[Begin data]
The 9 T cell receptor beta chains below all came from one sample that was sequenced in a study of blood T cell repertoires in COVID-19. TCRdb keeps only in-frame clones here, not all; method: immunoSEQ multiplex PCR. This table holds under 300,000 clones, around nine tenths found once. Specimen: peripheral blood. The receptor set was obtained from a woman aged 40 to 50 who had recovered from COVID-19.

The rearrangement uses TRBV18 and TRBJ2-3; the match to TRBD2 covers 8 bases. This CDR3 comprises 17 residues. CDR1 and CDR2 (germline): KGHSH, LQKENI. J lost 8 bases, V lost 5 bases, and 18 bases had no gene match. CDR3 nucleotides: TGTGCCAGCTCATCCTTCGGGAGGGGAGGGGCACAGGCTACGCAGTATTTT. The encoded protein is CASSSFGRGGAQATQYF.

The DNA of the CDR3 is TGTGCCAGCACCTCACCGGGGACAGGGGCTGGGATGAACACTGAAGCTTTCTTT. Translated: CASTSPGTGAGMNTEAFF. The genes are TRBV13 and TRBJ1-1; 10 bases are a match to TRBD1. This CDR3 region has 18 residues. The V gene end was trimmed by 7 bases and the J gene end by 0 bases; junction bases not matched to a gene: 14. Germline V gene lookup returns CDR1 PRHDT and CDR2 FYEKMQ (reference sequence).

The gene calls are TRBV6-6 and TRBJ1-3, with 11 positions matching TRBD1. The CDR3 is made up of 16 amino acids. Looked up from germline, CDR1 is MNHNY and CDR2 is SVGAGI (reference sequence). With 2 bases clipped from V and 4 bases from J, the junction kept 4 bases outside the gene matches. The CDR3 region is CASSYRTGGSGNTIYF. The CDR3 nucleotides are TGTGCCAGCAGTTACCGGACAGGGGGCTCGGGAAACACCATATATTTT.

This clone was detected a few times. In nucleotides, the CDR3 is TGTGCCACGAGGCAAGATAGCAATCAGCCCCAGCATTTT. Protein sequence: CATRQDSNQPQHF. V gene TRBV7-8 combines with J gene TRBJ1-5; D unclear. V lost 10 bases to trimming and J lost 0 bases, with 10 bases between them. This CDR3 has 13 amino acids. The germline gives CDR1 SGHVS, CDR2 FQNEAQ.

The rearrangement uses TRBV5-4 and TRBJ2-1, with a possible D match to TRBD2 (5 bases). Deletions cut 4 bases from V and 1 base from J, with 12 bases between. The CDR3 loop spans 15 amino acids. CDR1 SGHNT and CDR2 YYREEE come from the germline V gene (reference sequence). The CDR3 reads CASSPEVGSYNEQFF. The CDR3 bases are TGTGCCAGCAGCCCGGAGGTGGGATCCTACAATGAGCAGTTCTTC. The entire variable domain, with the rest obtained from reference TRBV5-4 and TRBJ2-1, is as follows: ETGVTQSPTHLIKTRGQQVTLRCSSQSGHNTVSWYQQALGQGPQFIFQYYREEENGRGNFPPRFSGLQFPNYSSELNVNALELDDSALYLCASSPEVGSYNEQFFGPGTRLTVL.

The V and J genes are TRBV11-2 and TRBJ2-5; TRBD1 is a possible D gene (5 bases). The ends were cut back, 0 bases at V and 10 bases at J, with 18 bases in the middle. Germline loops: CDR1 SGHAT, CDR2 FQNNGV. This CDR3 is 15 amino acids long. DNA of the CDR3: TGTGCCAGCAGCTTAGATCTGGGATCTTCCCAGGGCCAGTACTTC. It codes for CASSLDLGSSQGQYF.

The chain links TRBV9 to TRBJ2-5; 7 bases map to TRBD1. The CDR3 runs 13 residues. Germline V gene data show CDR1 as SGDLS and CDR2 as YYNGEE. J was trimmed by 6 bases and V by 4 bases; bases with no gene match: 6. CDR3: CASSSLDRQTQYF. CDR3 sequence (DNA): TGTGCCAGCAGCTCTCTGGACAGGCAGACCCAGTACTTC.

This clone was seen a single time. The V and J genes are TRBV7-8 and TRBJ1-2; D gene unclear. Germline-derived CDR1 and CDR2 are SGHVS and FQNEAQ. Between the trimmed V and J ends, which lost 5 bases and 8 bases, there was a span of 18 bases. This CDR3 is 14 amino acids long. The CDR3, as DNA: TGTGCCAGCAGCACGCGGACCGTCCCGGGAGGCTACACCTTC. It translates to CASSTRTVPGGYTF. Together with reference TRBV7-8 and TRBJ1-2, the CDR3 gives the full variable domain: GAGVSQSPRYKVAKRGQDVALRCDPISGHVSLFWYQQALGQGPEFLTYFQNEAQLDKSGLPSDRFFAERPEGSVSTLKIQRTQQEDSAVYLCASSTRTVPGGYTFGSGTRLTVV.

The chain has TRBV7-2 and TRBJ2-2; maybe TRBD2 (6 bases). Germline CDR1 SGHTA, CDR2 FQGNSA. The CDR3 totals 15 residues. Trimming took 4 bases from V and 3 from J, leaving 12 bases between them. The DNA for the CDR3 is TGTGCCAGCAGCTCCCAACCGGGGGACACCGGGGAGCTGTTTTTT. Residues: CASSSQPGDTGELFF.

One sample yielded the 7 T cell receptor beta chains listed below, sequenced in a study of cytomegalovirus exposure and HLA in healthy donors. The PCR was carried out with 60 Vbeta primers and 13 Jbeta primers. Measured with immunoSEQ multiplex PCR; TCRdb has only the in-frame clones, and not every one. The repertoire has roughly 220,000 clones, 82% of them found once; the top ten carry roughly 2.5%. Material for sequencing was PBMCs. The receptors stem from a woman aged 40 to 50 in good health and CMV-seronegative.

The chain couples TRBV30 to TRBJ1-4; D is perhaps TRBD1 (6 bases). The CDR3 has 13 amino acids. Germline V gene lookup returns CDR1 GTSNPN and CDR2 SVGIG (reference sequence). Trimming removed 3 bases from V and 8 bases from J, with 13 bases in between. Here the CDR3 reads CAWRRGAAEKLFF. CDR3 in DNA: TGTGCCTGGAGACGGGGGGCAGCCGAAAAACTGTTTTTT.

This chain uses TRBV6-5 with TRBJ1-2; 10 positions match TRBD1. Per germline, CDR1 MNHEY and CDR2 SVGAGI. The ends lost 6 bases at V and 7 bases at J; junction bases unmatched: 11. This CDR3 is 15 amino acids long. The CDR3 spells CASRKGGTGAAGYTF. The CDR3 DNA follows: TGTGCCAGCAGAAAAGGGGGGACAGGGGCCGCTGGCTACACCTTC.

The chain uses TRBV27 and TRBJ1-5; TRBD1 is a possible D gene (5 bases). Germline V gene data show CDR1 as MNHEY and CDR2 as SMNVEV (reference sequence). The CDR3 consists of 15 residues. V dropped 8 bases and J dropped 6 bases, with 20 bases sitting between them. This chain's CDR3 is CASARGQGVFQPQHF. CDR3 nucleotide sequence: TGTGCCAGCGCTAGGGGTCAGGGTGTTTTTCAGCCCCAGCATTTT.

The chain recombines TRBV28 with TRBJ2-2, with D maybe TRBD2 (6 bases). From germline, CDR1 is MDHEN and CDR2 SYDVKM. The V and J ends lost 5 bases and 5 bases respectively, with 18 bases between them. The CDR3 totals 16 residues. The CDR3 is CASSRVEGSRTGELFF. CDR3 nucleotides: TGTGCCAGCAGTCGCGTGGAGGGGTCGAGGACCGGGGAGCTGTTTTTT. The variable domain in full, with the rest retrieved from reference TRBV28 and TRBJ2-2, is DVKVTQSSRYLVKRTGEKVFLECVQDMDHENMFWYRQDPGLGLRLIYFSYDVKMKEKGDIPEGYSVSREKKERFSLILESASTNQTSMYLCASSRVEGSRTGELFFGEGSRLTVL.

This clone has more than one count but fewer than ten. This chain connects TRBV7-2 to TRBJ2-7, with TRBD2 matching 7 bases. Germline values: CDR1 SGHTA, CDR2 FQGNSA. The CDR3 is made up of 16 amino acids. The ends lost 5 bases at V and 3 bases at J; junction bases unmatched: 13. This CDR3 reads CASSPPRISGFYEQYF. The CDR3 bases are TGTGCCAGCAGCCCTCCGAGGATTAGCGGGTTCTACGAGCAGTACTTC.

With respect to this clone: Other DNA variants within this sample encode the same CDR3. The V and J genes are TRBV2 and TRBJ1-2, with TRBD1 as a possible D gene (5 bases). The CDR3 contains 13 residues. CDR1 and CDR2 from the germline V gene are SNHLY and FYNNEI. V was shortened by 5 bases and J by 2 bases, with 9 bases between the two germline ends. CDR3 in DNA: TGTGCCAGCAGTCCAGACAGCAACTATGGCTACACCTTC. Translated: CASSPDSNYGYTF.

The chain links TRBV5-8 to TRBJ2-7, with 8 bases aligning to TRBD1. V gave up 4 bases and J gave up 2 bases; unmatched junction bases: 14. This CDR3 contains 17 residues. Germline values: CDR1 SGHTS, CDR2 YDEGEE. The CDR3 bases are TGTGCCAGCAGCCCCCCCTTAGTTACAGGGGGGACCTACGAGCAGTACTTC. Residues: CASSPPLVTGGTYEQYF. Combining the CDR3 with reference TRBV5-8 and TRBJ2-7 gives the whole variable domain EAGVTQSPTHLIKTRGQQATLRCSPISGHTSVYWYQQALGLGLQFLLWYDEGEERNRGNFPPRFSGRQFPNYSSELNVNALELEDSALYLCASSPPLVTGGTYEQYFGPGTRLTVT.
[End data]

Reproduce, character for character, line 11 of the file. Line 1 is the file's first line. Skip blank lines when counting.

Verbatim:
One sample yielded the 7 T cell receptor beta chains listed below, sequenced in a study of cytomegalovirus exposure and HLA in healthy donors. The PCR was carried out with 60 Vbeta primers and 13 Jbeta primers. Measured with immunoSEQ multiplex PCR; TCRdb has only the in-frame clones, and not every one. The repertoire has roughly 220,000 clones, 82% of them found once; the top ten carry roughly 2.5%. Material for sequencing was PBMCs. The receptors stem from a woman aged 40 to 50 in good health and CMV-seronegative.